By Hermann Kulke, Dietmar Rothermund

A background of India is a compact synthesis featuring the grand sweep of Indian heritage from antiquity to the current. It is still the definitive textual content at the state. This re-creation has been completely revised, containing new study, and an updated preface, index and dateline. The authors study the key political, monetary, social and cultural forces that have formed the historical past of the Indian subcontinent during this survey. This vintage textual content is an authoritative specified account which emphasises and analyses the stuctural development of Indian heritage.

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This transition was accompanied by constant fights. Many hymns report the quest for better land or better access to water: ‘When two opposing hosts contend in battle for seed and offspring, waters, kine or corn-land’ (VI, 25). Stealing cattle seems to have been a popular pastime in those days, because the term goshati (getting cattle) was synonymous with warfare. But such fights were probably not just an expression of an aggressive temperament, they may have reflected an increasing pressure on the land.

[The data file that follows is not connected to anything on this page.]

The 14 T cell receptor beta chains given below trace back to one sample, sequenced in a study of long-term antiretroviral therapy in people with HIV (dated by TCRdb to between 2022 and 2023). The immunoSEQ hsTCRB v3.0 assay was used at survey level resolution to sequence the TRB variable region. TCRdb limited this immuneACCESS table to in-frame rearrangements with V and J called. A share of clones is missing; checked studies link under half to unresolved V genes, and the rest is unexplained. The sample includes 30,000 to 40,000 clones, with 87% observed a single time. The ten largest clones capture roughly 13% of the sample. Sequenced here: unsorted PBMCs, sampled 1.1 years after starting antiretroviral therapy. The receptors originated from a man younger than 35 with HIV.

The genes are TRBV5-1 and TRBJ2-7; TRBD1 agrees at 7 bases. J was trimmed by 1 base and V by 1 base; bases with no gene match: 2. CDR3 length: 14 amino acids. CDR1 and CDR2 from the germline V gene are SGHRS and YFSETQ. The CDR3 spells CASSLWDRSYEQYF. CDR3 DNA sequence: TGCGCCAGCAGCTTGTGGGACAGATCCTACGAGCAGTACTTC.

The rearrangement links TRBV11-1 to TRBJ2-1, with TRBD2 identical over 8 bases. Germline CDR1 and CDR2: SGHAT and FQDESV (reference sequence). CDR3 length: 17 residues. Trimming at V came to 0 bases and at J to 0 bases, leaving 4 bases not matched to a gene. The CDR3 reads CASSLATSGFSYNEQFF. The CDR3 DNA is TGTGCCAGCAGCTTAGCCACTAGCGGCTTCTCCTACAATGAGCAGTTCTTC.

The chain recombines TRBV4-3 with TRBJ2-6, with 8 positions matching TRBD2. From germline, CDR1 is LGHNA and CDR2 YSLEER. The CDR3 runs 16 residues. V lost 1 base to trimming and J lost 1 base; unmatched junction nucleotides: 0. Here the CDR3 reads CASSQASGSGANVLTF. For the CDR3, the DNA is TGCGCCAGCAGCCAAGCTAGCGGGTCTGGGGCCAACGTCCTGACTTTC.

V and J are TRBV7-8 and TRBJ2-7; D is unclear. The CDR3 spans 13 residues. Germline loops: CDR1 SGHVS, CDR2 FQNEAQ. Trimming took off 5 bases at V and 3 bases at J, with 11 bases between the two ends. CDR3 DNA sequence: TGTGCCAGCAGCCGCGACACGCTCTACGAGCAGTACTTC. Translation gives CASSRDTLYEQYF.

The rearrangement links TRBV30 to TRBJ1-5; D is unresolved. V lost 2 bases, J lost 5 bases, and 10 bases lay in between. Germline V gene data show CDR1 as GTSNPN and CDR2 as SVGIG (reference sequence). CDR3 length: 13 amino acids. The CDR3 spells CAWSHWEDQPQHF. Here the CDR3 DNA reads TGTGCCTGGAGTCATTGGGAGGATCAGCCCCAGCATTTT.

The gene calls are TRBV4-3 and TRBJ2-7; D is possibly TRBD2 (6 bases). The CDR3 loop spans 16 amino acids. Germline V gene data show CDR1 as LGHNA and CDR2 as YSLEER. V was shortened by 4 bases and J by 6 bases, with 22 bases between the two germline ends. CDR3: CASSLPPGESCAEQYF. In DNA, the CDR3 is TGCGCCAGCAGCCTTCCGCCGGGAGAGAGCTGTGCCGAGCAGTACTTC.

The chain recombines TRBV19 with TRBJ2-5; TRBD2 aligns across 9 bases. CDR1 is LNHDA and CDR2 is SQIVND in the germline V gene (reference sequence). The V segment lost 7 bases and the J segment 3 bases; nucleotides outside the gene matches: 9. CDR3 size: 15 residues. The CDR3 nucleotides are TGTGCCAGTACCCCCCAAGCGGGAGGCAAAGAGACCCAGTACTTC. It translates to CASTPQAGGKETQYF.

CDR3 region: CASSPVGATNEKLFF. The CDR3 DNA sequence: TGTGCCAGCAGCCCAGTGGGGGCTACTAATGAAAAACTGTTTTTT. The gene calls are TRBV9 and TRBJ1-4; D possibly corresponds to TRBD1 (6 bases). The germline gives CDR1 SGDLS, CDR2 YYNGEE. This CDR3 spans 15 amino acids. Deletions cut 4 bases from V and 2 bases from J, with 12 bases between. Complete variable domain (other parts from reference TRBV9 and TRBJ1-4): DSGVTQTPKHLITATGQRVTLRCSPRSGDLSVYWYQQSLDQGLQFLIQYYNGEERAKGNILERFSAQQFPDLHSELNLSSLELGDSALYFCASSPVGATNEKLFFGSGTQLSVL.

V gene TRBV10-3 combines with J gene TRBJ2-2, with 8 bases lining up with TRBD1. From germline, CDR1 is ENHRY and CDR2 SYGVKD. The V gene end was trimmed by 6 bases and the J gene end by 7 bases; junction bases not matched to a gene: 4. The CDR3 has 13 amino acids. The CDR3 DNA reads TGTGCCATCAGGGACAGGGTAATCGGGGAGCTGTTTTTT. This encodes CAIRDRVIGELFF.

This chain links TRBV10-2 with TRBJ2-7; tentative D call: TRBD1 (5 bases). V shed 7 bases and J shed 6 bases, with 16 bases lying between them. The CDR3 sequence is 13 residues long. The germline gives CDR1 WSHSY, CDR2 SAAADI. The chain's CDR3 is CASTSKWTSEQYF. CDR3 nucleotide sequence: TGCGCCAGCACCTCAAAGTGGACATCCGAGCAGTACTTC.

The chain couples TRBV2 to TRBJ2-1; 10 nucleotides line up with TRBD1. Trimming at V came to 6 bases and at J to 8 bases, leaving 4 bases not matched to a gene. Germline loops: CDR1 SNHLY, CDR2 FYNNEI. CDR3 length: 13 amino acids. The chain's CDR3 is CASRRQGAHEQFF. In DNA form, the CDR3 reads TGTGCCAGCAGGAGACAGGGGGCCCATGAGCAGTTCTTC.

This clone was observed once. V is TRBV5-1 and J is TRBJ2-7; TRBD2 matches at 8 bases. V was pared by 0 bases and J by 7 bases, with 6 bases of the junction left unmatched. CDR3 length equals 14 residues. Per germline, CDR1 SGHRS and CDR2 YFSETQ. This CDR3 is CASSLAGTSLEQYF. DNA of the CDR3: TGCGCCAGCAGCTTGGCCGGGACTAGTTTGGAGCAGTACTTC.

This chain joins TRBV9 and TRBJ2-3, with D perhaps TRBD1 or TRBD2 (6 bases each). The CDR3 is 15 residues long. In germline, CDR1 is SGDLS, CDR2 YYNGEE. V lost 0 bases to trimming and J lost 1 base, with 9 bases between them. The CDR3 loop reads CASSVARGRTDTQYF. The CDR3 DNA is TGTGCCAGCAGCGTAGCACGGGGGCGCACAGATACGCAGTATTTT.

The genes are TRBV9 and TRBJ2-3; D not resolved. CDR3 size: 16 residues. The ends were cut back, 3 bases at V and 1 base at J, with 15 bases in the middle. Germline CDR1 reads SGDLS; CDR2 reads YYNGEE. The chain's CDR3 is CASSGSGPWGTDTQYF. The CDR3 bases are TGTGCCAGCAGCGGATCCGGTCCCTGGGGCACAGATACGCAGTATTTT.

She travels perfectly the path of Order, nor fails to reach, as one who knows, the quarters. As conscious that her limbs are bright with bathing, she stands, as ‘twere, erect that we may see her. (V, 80) The expansion of Aryan settlements During the period in which the Rigveda attained its final form the Vedic population extended its settlements from the northwestern mountain passes through which they had descended all the way into the western part of the Ganga-Yamuna Doab. The Yamuna is mentioned twice in the earlier parts of the Rigveda but the Ganga only once in Book X which is supposed to be the latest book of the Rigveda.

This seems to have been a fight between two Vedic tribal confederations. King Sudasa, who belonged to the famous Bharatas, was victorious with the help of Indra, after his enemies had tried in vain to defeat him by opening embankments and causing an inundation. It is interesting that in this context seven forts of Sudasa’s enemies are 35 EARLY CIVILISATIONS OF THE NORTHWEST mentioned although the early Vedic hymns are otherwise silent about Vedic fortifications. At the most there were some fortified shelters for the cows (gomati-pur) because cattle was the most precious property of the Aryans.

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